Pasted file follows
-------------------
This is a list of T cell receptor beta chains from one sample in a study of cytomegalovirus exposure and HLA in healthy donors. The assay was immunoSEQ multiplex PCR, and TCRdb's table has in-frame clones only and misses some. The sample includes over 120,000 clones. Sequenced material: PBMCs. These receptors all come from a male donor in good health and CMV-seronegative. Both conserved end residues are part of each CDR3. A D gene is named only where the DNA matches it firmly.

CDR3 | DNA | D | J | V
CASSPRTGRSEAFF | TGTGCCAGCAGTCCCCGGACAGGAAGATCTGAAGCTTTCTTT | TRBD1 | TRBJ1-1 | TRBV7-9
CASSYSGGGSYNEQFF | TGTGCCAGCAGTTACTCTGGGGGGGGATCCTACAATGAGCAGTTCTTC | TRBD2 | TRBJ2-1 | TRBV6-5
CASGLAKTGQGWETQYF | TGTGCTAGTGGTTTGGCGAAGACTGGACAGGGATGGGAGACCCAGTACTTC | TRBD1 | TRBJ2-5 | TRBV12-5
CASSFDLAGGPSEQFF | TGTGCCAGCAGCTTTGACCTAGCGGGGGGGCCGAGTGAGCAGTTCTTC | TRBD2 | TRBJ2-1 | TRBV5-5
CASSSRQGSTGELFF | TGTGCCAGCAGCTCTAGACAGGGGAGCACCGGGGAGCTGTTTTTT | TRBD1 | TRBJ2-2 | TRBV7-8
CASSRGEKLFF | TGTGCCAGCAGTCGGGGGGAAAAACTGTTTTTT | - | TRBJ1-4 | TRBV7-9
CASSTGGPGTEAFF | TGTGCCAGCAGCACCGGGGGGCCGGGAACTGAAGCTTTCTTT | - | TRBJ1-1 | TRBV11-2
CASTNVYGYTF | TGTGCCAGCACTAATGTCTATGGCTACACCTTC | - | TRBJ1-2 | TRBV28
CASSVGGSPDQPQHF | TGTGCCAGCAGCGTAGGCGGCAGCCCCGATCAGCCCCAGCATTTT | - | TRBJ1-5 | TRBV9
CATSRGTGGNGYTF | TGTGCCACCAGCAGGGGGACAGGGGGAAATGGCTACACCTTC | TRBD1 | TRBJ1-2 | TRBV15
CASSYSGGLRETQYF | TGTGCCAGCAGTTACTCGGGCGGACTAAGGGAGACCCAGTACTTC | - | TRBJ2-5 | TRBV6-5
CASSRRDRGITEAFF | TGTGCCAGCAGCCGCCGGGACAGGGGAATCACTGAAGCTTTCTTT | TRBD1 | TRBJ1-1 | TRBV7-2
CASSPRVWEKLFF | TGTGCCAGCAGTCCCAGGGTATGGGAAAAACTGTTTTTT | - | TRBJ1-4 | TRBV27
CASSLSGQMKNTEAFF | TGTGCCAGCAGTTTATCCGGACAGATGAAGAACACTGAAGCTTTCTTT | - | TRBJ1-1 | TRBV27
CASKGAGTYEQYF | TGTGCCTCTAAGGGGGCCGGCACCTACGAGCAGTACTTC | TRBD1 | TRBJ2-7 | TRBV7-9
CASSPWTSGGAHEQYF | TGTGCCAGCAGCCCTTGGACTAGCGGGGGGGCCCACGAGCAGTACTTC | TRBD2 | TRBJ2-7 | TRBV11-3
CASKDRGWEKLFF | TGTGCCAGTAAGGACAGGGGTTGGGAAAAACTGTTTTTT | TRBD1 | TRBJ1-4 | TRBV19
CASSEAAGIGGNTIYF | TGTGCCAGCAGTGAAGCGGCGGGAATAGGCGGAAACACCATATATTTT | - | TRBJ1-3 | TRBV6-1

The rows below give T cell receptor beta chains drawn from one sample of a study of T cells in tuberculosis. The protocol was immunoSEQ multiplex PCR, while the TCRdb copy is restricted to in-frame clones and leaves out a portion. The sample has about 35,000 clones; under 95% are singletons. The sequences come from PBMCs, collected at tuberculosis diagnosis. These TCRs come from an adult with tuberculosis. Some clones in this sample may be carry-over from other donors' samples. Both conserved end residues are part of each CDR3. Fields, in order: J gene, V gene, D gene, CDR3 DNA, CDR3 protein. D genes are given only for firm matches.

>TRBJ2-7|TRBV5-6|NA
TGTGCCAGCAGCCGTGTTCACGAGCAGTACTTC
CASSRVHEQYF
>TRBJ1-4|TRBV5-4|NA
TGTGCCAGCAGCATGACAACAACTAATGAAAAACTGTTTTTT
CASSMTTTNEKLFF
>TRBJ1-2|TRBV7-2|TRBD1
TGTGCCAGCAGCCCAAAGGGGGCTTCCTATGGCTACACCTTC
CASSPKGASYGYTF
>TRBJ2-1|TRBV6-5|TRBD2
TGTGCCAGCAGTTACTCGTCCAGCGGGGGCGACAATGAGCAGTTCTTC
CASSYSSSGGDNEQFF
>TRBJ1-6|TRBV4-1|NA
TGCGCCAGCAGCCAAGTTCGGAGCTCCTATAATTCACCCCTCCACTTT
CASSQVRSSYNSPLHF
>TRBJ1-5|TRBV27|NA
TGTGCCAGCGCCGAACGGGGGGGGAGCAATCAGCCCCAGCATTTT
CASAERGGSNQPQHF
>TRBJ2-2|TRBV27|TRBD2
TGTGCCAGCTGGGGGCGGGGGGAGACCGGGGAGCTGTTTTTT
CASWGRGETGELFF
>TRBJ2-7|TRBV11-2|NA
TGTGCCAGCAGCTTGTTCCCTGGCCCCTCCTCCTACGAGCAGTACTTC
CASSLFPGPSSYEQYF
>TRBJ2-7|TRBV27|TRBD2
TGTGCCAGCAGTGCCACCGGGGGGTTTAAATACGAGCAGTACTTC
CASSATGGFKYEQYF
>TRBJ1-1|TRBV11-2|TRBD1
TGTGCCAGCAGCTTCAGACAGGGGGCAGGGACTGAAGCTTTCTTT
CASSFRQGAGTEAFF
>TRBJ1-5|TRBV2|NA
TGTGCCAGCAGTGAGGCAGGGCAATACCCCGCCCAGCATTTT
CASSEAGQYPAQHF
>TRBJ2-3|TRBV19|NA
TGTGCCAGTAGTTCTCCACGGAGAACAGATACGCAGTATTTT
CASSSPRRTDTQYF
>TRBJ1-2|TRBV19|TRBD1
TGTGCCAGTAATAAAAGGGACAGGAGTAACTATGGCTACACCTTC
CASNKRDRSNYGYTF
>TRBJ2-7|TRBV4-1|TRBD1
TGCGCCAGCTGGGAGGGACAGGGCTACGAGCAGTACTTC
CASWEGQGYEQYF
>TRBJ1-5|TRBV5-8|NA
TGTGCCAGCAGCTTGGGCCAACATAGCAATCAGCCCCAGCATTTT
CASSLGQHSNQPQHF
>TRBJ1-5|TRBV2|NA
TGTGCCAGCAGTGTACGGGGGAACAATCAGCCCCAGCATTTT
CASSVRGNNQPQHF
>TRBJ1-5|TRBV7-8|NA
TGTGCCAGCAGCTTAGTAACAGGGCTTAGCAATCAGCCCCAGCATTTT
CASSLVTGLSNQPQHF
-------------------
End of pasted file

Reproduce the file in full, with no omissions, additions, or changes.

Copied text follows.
This is a list of T cell receptor beta chains from one sample in a study of cytomegalovirus exposure and HLA in healthy donors. The assay was immunoSEQ multiplex PCR, and TCRdb's table has in-frame clones only and misses some. The sample includes over 120,000 clones. Sequenced material: PBMCs. These receptors all come from a male donor in good health and CMV-seronegative. Both conserved end residues are part of each CDR3. A D gene is named only where the DNA matches it firmly.

CDR3 | DNA | D | J | V
CASSPRTGRSEAFF | TGTGCCAGCAGTCCCCGGACAGGAAGATCTGAAGCTTTCTTT | TRBD1 | TRBJ1-1 | TRBV7-9
CASSYSGGGSYNEQFF | TGTGCCAGCAGTTACTCTGGGGGGGGATCCTACAATGAGCAGTTCTTC | TRBD2 | TRBJ2-1 | TRBV6-5
CASGLAKTGQGWETQYF | TGTGCTAGTGGTTTGGCGAAGACTGGACAGGGATGGGAGACCCAGTACTTC | TRBD1 | TRBJ2-5 | TRBV12-5
CASSFDLAGGPSEQFF | TGTGCCAGCAGCTTTGACCTAGCGGGGGGGCCGAGTGAGCAGTTCTTC | TRBD2 | TRBJ2-1 | TRBV5-5
CASSSRQGSTGELFF | TGTGCCAGCAGCTCTAGACAGGGGAGCACCGGGGAGCTGTTTTTT | TRBD1 | TRBJ2-2 | TRBV7-8
CASSRGEKLFF | TGTGCCAGCAGTCGGGGGGAAAAACTGTTTTTT | - | TRBJ1-4 | TRBV7-9
CASSTGGPGTEAFF | TGTGCCAGCAGCACCGGGGGGCCGGGAACTGAAGCTTTCTTT | - | TRBJ1-1 | TRBV11-2
CASTNVYGYTF | TGTGCCAGCACTAATGTCTATGGCTACACCTTC | - | TRBJ1-2 | TRBV28
CASSVGGSPDQPQHF | TGTGCCAGCAGCGTAGGCGGCAGCCCCGATCAGCCCCAGCATTTT | - | TRBJ1-5 | TRBV9
CATSRGTGGNGYTF | TGTGCCACCAGCAGGGGGACAGGGGGAAATGGCTACACCTTC | TRBD1 | TRBJ1-2 | TRBV15
CASSYSGGLRETQYF | TGTGCCAGCAGTTACTCGGGCGGACTAAGGGAGACCCAGTACTTC | - | TRBJ2-5 | TRBV6-5
CASSRRDRGITEAFF | TGTGCCAGCAGCCGCCGGGACAGGGGAATCACTGAAGCTTTCTTT | TRBD1 | TRBJ1-1 | TRBV7-2
CASSPRVWEKLFF | TGTGCCAGCAGTCCCAGGGTATGGGAAAAACTGTTTTTT | - | TRBJ1-4 | TRBV27
CASSLSGQMKNTEAFF | TGTGCCAGCAGTTTATCCGGACAGATGAAGAACACTGAAGCTTTCTTT | - | TRBJ1-1 | TRBV27
CASKGAGTYEQYF | TGTGCCTCTAAGGGGGCCGGCACCTACGAGCAGTACTTC | TRBD1 | TRBJ2-7 | TRBV7-9
CASSPWTSGGAHEQYF | TGTGCCAGCAGCCCTTGGACTAGCGGGGGGGCCCACGAGCAGTACTTC | TRBD2 | TRBJ2-7 | TRBV11-3
CASKDRGWEKLFF | TGTGCCAGTAAGGACAGGGGTTGGGAAAAACTGTTTTTT | TRBD1 | TRBJ1-4 | TRBV19
CASSEAAGIGGNTIYF | TGTGCCAGCAGTGAAGCGGCGGGAATAGGCGGAAACACCATATATTTT | - | TRBJ1-3 | TRBV6-1

The rows below give T cell receptor beta chains drawn from one sample of a study of T cells in tuberculosis. The protocol was immunoSEQ multiplex PCR, while the TCRdb copy is restricted to in-frame clones and leaves out a portion. The sample has about 35,000 clones; under 95% are singletons. The sequences come from PBMCs, collected at tuberculosis diagnosis. These TCRs come from an adult with tuberculosis. Some clones in this sample may be carry-over from other donors' samples. Both conserved end residues are part of each CDR3. Fields, in order: J gene, V gene, D gene, CDR3 DNA, CDR3 protein. D genes are given only for firm matches.

>TRBJ2-7|TRBV5-6|NA
TGTGCCAGCAGCCGTGTTCACGAGCAGTACTTC
CASSRVHEQYF
>TRBJ1-4|TRBV5-4|NA
TGTGCCAGCAGCATGACAACAACTAATGAAAAACTGTTTTTT
CASSMTTTNEKLFF
>TRBJ1-2|TRBV7-2|TRBD1
TGTGCCAGCAGCCCAAAGGGGGCTTCCTATGGCTACACCTTC
CASSPKGASYGYTF
>TRBJ2-1|TRBV6-5|TRBD2
TGTGCCAGCAGTTACTCGTCCAGCGGGGGCGACAATGAGCAGTTCTTC
CASSYSSSGGDNEQFF
>TRBJ1-6|TRBV4-1|NA
TGCGCCAGCAGCCAAGTTCGGAGCTCCTATAATTCACCCCTCCACTTT
CASSQVRSSYNSPLHF
>TRBJ1-5|TRBV27|NA
TGTGCCAGCGCCGAACGGGGGGGGAGCAATCAGCCCCAGCATTTT
CASAERGGSNQPQHF
>TRBJ2-2|TRBV27|TRBD2
TGTGCCAGCTGGGGGCGGGGGGAGACCGGGGAGCTGTTTTTT
CASWGRGETGELFF
>TRBJ2-7|TRBV11-2|NA
TGTGCCAGCAGCTTGTTCCCTGGCCCCTCCTCCTACGAGCAGTACTTC
CASSLFPGPSSYEQYF
>TRBJ2-7|TRBV27|TRBD2
TGTGCCAGCAGTGCCACCGGGGGGTTTAAATACGAGCAGTACTTC
CASSATGGFKYEQYF
>TRBJ1-1|TRBV11-2|TRBD1
TGTGCCAGCAGCTTCAGACAGGGGGCAGGGACTGAAGCTTTCTTT
CASSFRQGAGTEAFF
>TRBJ1-5|TRBV2|NA
TGTGCCAGCAGTGAGGCAGGGCAATACCCCGCCCAGCATTTT
CASSEAGQYPAQHF
>TRBJ2-3|TRBV19|NA
TGTGCCAGTAGTTCTCCACGGAGAACAGATACGCAGTATTTT
CASSSPRRTDTQYF
>TRBJ1-2|TRBV19|TRBD1
TGTGCCAGTAATAAAAGGGACAGGAGTAACTATGGCTACACCTTC
CASNKRDRSNYGYTF
>TRBJ2-7|TRBV4-1|TRBD1
TGCGCCAGCTGGGAGGGACAGGGCTACGAGCAGTACTTC
CASWEGQGYEQYF
>TRBJ1-5|TRBV5-8|NA
TGTGCCAGCAGCTTGGGCCAACATAGCAATCAGCCCCAGCATTTT
CASSLGQHSNQPQHF
>TRBJ1-5|TRBV2|NA
TGTGCCAGCAGTGTACGGGGGAACAATCAGCCCCAGCATTTT
CASSVRGNNQPQHF
>TRBJ1-5|TRBV7-8|NA
TGTGCCAGCAGCTTAGTAACAGGGCTTAGCAATCAGCCCCAGCATTTT
CASSLVTGLSNQPQHF